2022 Encounters

Encounter #64- Sept 24, 2022
G73

G73

Copyright © 2022 Center for Whale Research

G99

G99

Copyright © 2022 Center for Whale Research

G81

G81

Copyright © 2022 Center for Whale Research

G73

G73

Copyright © 2022 Center for Whale Research

G71

G71

Copyright © 2022 Center for Whale Research

G73

G73

Copyright © 2022 Center for Whale Research

Copyright © 2022 Center for Whale Research

Copyright © 2022 Center for Whale Research

G71

G71

Copyright © 2022 Center for Whale Research

Copyright © 2022 Center for Whale Research

20210930KMJ_SJ1_3.jpg

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EncDate:24/09/22 

EncSeq:1

Enc#:64

ObservBegin:11:36 AM

ObservEnd:02:03 PM

Vessel:Mike 1

Staff:Mark Malleson

Other Observers:Joe Zelwietro, Amy Mahoney

Pods:Northern Resident killer whales

LocationDescr:Table Rock

Start Latitude:48 25.95

Start Longitude:125 04.93

End Latitude:48 23.79

End Longitude:125 02.42

 

EncSummary:

The Mike 1 crew departed the dock at Port Renfrew at a reasonable 0840 and made way southwest, aiming to take advantage of a great weather day offshore of Vancouver Island and the outer Washington coast. They worked in tandem with their colleagues from the Canadian DFO, and after several hydrophone drops and visual scans, were able to zero in on a large group of killer whales by 1136. There had been reports of Northern Resident killer whales in the vicinity throughout the season, including during the CWR’s western survey this week, and just after the CWR team set their eyes on the animals, they received word from the DFO team that they had just detected killer whale calls acoustically from just a few miles behind Mike 1! As Mike 1 slowly approached the large group of foraging killer whales Mark was fairly confident that these were Northern Residents.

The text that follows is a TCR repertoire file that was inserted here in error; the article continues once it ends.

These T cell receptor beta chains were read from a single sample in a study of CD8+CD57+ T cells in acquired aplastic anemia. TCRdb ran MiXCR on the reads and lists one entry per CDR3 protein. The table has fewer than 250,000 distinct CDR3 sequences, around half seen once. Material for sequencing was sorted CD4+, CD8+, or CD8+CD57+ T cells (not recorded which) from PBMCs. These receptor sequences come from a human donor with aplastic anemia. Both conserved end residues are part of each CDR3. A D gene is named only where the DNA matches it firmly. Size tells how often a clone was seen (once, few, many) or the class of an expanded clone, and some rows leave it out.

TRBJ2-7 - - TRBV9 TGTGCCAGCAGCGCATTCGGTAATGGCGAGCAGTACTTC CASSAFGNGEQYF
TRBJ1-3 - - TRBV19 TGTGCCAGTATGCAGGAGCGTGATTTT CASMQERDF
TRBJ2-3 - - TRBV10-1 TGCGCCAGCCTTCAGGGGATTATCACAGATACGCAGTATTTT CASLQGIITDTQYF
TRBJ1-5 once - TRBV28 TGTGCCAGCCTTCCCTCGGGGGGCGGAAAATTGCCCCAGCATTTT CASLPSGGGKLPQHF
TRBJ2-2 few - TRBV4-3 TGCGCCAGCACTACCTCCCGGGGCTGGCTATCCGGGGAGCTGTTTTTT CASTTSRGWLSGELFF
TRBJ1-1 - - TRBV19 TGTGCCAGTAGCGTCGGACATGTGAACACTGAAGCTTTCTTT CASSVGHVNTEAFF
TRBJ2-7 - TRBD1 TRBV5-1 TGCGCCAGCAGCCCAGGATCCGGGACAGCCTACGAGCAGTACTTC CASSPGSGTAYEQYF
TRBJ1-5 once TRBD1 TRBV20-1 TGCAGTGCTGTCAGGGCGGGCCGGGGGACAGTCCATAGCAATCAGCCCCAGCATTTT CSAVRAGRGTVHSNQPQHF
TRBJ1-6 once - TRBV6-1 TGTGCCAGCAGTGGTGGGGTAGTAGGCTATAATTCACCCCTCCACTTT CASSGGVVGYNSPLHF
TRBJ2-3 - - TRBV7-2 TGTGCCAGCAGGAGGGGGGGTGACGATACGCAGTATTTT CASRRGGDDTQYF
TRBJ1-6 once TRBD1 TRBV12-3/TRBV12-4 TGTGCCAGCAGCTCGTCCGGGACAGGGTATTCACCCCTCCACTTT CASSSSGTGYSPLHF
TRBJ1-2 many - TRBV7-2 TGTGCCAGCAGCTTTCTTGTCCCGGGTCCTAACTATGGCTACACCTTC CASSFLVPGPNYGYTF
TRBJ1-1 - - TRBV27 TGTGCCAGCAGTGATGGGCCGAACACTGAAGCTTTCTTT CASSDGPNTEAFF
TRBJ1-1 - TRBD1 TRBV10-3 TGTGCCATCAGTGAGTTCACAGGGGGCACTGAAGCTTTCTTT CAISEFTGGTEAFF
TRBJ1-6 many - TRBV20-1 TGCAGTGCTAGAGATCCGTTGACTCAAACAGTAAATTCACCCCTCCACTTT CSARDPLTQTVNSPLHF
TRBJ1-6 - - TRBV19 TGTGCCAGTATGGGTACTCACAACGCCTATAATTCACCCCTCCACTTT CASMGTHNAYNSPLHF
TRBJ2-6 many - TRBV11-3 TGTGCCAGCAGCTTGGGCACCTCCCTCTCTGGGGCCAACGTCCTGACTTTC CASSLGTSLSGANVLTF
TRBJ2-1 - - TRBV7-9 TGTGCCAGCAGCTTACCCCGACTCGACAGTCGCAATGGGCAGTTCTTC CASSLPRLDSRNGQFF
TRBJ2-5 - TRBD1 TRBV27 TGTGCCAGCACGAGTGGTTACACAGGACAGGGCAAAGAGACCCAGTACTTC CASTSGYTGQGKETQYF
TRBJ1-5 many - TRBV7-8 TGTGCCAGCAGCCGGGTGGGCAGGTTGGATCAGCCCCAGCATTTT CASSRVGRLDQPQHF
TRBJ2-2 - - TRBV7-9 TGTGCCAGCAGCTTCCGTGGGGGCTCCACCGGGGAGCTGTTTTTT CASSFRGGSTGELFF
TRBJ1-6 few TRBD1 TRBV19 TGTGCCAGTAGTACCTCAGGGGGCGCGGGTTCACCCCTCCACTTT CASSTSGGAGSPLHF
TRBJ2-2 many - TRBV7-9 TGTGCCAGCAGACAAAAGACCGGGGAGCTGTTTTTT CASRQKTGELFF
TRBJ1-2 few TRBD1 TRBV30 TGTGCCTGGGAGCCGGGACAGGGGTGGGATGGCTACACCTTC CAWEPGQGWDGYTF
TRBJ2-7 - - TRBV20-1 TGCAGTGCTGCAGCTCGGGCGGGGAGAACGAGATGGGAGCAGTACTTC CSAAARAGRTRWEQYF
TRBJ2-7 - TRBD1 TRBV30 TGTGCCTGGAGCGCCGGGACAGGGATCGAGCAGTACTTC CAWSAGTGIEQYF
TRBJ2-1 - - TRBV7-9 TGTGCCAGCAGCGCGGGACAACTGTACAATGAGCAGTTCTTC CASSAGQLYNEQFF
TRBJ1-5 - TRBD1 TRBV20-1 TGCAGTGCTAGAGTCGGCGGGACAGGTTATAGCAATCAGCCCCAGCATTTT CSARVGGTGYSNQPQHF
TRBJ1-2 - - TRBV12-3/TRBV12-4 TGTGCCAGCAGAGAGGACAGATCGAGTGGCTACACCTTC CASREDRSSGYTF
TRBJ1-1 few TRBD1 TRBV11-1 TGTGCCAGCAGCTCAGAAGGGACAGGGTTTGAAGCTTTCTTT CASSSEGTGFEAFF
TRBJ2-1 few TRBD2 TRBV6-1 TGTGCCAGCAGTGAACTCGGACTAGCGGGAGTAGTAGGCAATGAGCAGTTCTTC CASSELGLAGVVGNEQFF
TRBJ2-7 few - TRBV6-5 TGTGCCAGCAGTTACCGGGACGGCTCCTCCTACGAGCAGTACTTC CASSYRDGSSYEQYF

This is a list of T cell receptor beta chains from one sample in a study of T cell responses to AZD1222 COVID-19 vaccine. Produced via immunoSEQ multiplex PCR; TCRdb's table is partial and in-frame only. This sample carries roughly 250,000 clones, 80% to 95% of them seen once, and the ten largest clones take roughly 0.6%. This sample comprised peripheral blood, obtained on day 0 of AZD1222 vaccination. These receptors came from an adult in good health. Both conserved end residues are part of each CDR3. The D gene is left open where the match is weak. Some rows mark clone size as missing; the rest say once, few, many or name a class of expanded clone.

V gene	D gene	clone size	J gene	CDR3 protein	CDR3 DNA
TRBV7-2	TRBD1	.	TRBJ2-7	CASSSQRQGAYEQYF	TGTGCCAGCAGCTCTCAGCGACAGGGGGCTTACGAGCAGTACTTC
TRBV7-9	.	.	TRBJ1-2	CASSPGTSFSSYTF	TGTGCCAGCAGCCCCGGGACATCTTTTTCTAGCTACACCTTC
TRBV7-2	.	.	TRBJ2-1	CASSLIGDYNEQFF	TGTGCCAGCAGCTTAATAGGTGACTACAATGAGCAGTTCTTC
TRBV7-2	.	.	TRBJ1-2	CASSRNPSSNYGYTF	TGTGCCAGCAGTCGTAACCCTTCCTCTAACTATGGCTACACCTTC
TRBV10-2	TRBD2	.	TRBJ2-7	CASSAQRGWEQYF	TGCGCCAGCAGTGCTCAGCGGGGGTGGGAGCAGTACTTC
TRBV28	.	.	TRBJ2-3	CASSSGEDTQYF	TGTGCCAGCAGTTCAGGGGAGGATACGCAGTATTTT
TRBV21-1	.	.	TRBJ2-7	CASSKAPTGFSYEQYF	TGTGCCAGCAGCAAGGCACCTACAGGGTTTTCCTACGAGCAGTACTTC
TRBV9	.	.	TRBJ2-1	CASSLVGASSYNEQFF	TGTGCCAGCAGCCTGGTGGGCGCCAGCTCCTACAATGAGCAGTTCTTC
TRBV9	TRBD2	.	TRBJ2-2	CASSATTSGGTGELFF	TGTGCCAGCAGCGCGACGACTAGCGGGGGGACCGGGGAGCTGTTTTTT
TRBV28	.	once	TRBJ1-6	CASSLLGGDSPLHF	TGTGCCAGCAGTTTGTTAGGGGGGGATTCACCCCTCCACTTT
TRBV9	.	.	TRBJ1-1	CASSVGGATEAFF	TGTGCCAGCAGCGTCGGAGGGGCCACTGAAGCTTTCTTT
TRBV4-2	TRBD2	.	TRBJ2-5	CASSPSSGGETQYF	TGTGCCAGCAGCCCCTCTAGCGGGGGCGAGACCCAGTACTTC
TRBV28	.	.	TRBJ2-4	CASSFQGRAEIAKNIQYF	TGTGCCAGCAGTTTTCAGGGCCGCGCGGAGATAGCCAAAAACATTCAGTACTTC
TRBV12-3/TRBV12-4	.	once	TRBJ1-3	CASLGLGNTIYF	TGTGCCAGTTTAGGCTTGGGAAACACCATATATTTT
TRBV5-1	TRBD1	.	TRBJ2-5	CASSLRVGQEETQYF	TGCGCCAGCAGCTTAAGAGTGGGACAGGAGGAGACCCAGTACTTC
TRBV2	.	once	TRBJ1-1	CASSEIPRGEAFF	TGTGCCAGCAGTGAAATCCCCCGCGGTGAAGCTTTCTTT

Their assumption (later confirmed) was that the whales belonged to G clan, one of three clans that comprise the Northern Resident community; all Southern Residents belong to J clan. In contrast to their southern counterparts, Northern Residents have a somewhat fluid social structure, often leaving researchers to tally the individuals by matrilines present, not simply by clan or pod. They are also far more numerous; G clan alone contains approximately 100 animals. The CWR team were able to confirm members of five matrilines: the G2s, G3s, G27s, I33s, I35s and I68s. Not all members of each were photographed, and it is possible that only some individuals were there Saturday or that the whales were simply too dispersed throughout the area to census fully.
The animals were spread and foraging for the duration of the encounter, and quite successfully if the constant bird life diving for scraps in wakes was any indication. Contrary to Southern Resident encounters throughout the week, much of the G clan foraging seemed to be high in the water column, with short three or four minute absences from any given whale, rather than the eight to ten minute cycle that Mark and Joe had been experiencing with J clan whales throughout the week. Individuals were also closer together, and groups of three or four were not hard to find. After documenting many of the individuals present, the crew ended the encounter at 1403 and made way northeast, in an effort to locate some of the Southern Resident community!

Photos taken under Federal Permits

NMFS PERMIT: 21238/ DFO SARA 388